Poisons are substances which cause death or injury when taken in by a living thing. It may be taken in as drink or food, or absorbed through the skin. The damage is usually done by a chemical reaction. The effect of the poison varies with the amount which is absorbed (taken in or inhaled). Substances which are poisonous are called toxic, but any substance can be toxic if too much of it is consumed. If poisoning causes death, it is lethal poison.
Legally, and in hazardous chemical labeling, poisons are especially toxic substances. Less toxic substances are labeled "harmful", "irritant", or not labeled at all.
In medicine and zoology, toxins and venoms are different from poisons. Toxins are the result of a biological process. Venoms are substances which the organism uses to harm other species. Certain organisms use venoms for hunting, or as a defense. If an organism is poisonous, such as many mushrooms, it is harmful to eat. If it is venomous, like snakes or honeybees, it has a harmful bite or sting. For some very deadly bites, humans have developed effective antivenoms.
Often it is only the quantity of a substance that makes the difference. Drinking alcoholic drinks may lead to aggressive behavior, problems with speech, and different forms of amnesia. This effect is called intoxication. People who drink even more may go into shock. At the same time, alcohol can be used as a disinfectant.
Sometimes, poisons have an antidote. The antidote of a poison will slow or reverse its effects. The antidote may itself be a poison. As an example, atropine can be used as an antidote against certain nerve gases, like tabun or sarin, or against certain insecticides. It is also used as a medication. In high doses, atropine is a poison. Yet, atropine is a core medicine in the World Health Organization's "essential drugs list".
There are other types of dangerous materials. These are:
- Carcinogens (cancer-causing poisons), like acrylamide, asbestos, and benzene
- Mutagens (mutation-causing poisons) such as radiation and benzene
- Teratogens (birth defect-causing poisons), like thalidomide and alcohol
Poison gas[change | change source]
Poison gases such as chlorine gas and mustard gas were used in World War I. In World War II, the Nazis used a form of hydrogen cyanide gas to kill many people in their death camps and concentration camps.
Poison gas has also been used to intentionally kill humans as a method of death penalty.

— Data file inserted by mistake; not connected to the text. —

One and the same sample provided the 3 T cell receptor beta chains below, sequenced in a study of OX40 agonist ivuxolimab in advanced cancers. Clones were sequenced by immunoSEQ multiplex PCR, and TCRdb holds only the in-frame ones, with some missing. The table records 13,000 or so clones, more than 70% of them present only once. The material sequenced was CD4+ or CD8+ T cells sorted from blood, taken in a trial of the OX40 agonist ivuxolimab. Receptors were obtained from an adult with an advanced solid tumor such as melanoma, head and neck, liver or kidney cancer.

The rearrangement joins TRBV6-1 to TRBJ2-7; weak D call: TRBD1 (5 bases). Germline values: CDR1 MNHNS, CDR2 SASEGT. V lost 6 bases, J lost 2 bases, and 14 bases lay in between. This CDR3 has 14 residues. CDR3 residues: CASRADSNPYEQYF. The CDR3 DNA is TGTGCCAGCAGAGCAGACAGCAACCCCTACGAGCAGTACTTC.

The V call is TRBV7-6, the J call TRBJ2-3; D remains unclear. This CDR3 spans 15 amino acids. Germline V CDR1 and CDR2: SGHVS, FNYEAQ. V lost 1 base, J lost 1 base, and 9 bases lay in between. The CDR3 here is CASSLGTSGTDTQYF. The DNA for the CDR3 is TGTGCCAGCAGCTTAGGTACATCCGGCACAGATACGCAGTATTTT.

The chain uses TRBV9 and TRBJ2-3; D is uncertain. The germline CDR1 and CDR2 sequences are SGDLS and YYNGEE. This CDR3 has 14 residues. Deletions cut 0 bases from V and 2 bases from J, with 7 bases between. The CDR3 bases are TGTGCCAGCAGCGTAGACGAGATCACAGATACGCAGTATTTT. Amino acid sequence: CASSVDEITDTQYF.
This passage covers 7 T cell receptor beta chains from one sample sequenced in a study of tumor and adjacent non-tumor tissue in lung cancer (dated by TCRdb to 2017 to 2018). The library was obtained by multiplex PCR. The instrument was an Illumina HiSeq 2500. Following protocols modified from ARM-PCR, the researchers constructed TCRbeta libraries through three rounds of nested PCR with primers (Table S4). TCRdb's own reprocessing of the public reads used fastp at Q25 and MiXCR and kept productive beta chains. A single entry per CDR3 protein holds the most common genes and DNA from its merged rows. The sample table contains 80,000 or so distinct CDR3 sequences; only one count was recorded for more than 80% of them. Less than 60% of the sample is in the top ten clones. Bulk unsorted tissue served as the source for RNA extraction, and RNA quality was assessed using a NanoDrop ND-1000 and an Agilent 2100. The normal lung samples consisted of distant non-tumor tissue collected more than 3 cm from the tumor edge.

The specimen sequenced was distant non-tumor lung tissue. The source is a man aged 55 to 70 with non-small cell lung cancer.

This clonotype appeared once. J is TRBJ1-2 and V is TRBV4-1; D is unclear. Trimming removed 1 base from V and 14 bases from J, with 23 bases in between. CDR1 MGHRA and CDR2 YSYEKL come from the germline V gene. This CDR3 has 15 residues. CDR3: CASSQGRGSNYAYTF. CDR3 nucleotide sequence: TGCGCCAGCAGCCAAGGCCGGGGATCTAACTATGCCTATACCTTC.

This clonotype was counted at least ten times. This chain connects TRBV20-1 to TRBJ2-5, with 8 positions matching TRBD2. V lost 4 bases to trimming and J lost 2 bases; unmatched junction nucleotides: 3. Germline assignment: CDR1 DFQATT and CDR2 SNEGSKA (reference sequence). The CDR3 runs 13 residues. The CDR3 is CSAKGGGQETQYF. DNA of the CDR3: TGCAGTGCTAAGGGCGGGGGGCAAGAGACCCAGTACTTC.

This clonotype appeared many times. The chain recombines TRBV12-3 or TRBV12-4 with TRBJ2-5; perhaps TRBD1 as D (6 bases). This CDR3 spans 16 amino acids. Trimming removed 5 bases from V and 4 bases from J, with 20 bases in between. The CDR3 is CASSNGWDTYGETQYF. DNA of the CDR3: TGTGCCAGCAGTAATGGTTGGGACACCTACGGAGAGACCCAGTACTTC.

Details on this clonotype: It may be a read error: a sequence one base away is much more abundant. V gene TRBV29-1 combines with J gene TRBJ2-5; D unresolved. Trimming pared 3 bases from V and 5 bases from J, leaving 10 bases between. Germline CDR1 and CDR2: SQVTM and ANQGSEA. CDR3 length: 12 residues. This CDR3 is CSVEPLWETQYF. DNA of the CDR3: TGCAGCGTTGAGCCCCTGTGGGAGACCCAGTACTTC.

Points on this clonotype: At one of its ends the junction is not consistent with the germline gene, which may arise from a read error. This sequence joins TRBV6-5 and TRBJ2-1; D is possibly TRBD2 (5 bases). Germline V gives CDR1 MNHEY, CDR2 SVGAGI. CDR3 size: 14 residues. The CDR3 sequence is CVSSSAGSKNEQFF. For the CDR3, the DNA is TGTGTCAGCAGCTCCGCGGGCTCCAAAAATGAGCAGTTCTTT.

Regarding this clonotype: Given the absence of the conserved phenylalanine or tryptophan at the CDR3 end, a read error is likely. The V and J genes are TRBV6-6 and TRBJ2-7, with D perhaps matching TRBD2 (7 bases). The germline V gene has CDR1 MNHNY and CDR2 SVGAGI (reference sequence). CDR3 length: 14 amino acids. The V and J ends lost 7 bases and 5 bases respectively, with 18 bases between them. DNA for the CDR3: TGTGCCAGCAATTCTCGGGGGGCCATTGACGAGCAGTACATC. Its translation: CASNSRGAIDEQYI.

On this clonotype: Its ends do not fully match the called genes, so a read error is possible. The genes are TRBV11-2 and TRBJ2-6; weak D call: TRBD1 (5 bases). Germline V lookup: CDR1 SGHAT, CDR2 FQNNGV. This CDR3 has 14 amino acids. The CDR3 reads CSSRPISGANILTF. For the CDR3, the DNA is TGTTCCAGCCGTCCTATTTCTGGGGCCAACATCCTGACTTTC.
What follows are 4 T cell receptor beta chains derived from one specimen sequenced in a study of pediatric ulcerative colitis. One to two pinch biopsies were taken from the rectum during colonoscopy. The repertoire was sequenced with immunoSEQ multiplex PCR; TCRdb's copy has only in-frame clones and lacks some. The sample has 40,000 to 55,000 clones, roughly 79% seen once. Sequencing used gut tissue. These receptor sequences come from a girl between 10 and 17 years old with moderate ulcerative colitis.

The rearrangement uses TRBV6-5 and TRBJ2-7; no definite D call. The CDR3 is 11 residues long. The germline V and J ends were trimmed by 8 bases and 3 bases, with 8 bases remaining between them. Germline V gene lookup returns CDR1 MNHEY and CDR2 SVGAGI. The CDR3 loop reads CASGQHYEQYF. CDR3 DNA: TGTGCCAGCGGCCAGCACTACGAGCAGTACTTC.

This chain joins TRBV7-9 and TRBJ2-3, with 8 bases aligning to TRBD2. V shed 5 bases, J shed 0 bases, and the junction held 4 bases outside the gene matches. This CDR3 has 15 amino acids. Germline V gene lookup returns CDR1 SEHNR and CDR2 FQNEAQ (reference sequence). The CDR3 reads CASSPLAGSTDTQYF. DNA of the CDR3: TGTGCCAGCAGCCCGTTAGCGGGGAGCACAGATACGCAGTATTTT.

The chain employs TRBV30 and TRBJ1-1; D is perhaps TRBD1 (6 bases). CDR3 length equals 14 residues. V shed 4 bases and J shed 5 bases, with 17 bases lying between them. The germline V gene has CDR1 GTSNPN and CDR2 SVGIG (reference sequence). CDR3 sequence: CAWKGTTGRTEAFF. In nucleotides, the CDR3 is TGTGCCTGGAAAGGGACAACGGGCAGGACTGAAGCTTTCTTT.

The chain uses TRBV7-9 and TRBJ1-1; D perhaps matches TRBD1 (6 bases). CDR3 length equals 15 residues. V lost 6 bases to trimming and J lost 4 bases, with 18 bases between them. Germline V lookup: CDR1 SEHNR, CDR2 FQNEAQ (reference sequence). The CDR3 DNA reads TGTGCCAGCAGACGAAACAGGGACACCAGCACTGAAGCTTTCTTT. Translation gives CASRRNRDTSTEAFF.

There are many types of poison gases. For example, corrosive poison gases cause serious burns to the skin, eyes, and lungs. Nerve agents are poisons that can kill by damaging the central nervous system. Blister agents cause severe blisters on the inside and the outside of the body. Choking agents make fluid build up in a person's lungs until they drown.
Deaths[change | change source]
In 2010, poisoning resulted in about 180,000 deaths, down from 200,000 in 1990. There were approximately 727,500 emergency department visits in the United States involving poisonings—3.3% of all injury-related encounters.
Related pages[change | change source]
- Exposure to toxins
- Toxicity (how toxins affect the body)
- Chemical weapons
- NFPA 704 "fire diamond" (system that warns people how poisonous and dangerous a certain chemical is)
References[change | change source]
- Concise Oxford Dictionary, 9th ed, p1055.
- Poison at Dorland's Medical Dictionary
- "WHO model list of essential medicines" (PDF). World Health Organization. 2005. Archived from the original (PDF) on 2007-02-12. Retrieved 2006-03-12.
- "WHO Disease and injury country estimates". World Health Organization. 2004. Retrieved Nov 11, 2009.
- Lozano, R (2012). "Global and regional mortality from 235 causes of death for 20 age groups in 1990 and 2010: a systematic analysis for the global burden of disease study 2010". Lancet. 380 (9859): 2095–128. doi:10.1016/S0140-6736(12)61728-0. hdl:10292/13775. PMID 23245604. S2CID 1541253.
- Villaveces A. et al 2013. Causes of injuries treated in the emergency department, 2010. HCUP Statistical Brief #156. Agency for Healthcare Research and Quality.  Archived 2017-01-20 at the Wayback Machine